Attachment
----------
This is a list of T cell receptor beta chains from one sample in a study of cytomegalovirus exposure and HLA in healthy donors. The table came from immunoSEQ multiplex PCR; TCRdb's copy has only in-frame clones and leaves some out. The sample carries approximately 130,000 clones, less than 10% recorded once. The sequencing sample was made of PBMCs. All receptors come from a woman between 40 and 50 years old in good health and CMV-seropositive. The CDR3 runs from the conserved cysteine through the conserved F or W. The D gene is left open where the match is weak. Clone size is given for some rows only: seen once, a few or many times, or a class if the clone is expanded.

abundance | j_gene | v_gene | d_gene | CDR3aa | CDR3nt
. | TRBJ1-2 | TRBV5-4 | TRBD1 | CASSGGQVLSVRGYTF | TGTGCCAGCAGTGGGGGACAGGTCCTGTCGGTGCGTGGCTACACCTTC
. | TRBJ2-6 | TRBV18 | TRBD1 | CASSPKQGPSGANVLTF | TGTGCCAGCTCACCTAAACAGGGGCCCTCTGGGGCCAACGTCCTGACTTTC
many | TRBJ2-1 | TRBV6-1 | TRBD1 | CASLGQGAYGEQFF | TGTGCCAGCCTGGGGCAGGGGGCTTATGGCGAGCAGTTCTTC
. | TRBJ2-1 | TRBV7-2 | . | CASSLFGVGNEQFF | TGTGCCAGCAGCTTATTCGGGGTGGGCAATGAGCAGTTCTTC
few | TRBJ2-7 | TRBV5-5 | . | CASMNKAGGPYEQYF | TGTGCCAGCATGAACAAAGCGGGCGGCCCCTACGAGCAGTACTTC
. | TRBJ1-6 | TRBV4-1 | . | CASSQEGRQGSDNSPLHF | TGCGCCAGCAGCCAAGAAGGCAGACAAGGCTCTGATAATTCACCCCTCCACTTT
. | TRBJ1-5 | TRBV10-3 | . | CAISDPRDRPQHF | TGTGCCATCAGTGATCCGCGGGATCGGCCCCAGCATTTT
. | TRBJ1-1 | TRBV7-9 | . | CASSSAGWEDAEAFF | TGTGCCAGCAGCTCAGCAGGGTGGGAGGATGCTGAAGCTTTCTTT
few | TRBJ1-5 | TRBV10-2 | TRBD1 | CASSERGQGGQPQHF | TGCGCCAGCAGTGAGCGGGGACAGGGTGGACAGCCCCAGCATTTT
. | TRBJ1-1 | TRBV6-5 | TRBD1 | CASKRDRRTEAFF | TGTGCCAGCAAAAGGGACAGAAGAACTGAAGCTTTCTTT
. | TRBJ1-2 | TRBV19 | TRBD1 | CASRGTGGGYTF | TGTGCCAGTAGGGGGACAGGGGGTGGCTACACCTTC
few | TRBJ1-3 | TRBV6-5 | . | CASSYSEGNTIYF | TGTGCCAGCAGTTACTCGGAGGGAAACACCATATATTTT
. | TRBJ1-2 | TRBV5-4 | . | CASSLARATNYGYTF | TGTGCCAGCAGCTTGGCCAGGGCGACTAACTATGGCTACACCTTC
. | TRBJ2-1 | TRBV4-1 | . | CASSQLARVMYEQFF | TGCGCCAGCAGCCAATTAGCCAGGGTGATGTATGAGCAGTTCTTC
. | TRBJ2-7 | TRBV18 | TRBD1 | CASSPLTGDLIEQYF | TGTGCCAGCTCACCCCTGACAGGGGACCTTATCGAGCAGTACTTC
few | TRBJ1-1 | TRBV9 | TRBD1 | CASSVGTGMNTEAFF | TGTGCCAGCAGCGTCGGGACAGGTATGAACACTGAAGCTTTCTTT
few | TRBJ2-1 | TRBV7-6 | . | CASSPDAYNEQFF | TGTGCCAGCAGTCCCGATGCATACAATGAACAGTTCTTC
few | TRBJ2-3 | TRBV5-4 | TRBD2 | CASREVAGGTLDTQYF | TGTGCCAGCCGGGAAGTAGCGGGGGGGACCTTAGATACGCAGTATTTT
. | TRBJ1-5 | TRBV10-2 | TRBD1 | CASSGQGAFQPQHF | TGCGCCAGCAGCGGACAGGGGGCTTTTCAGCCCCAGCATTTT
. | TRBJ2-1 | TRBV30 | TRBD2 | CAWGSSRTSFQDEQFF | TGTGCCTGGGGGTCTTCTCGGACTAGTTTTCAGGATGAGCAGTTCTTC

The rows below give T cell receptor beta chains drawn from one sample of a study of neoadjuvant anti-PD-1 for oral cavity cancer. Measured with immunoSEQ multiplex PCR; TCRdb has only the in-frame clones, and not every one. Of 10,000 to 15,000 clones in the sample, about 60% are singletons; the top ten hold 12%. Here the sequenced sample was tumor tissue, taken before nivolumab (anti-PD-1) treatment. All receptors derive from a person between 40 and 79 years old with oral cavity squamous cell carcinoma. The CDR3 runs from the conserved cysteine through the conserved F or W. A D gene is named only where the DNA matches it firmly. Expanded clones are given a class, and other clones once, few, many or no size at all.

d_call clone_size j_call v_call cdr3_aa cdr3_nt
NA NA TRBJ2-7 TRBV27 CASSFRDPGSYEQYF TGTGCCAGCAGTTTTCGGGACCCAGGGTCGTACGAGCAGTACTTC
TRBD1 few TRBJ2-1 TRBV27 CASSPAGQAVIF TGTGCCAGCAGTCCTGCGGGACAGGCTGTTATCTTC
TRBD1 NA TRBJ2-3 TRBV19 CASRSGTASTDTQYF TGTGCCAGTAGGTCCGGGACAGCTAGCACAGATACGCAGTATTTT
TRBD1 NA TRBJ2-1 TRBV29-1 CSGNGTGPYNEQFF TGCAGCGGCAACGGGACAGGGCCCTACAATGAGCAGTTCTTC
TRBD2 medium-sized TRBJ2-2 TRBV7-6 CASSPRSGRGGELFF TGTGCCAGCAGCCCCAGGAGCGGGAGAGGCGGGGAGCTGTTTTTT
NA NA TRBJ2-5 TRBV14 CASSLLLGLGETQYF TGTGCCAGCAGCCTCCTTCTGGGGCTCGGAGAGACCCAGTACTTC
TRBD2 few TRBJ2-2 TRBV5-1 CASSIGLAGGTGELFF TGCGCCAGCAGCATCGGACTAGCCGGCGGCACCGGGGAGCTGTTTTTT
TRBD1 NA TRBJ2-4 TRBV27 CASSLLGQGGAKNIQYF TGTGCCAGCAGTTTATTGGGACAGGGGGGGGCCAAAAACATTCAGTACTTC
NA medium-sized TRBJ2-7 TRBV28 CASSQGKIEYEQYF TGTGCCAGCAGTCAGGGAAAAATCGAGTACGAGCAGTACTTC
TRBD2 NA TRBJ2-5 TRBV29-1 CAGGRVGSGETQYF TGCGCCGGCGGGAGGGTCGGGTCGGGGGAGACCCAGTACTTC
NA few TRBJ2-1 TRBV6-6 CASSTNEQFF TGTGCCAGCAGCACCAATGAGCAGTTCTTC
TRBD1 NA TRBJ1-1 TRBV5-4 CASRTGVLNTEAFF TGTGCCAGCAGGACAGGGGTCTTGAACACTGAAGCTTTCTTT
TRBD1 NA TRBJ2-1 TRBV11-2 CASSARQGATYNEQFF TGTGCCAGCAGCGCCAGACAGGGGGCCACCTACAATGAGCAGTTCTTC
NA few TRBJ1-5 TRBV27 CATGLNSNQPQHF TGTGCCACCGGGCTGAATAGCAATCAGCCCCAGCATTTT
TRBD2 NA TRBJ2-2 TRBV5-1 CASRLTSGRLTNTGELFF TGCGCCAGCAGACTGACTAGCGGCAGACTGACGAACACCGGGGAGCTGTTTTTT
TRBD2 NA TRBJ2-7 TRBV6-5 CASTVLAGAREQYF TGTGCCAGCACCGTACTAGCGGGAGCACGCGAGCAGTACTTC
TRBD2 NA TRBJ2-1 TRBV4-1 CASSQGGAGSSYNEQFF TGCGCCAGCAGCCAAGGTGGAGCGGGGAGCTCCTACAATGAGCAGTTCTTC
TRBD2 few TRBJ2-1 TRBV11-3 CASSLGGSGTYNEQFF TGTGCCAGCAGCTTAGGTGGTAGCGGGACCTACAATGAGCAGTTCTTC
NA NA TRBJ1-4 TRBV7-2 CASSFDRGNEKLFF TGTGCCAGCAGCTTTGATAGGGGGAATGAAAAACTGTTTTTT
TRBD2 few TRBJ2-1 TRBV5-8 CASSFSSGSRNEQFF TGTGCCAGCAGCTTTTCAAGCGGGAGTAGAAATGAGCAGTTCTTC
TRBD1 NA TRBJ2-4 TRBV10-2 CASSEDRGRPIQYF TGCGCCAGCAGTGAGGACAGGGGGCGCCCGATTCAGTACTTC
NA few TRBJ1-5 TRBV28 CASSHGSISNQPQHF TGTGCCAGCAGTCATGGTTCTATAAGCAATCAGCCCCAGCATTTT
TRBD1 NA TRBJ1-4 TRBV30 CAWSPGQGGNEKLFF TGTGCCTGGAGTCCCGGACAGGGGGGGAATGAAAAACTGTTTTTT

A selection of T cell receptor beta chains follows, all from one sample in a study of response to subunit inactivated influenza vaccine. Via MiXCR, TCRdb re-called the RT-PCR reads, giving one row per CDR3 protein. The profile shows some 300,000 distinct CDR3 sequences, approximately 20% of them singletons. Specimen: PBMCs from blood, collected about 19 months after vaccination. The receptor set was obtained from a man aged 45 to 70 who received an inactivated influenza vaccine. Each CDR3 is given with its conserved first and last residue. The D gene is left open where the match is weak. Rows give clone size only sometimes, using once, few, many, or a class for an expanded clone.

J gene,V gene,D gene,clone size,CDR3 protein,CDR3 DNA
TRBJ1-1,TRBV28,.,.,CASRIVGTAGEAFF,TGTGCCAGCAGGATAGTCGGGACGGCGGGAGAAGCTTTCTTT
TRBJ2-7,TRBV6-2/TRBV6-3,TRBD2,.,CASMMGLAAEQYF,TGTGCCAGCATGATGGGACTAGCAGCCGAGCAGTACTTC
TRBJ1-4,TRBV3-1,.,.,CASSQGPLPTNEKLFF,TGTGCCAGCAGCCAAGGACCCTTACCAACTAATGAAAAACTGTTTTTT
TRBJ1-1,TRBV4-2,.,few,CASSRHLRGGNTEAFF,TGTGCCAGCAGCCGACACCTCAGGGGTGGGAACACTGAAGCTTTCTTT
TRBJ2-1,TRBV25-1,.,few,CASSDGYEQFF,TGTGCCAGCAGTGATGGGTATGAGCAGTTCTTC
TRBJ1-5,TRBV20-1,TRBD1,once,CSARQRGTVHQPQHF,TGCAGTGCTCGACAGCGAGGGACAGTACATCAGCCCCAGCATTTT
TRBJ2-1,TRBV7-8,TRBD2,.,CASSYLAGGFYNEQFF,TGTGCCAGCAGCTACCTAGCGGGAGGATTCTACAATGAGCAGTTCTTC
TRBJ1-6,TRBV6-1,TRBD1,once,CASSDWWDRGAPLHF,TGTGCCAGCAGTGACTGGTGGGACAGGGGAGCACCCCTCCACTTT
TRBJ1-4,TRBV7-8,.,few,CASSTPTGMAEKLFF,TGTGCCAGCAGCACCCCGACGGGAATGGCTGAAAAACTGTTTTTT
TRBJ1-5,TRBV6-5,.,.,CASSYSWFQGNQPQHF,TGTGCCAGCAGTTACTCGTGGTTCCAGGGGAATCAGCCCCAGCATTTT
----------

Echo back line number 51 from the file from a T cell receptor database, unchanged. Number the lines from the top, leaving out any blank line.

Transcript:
TRBJ2-7,TRBV6-2/TRBV6-3,TRBD2,.,CASMMGLAAEQYF,TGTGCCAGCATGATGGGACTAGCAGCCGAGCAGTACTTC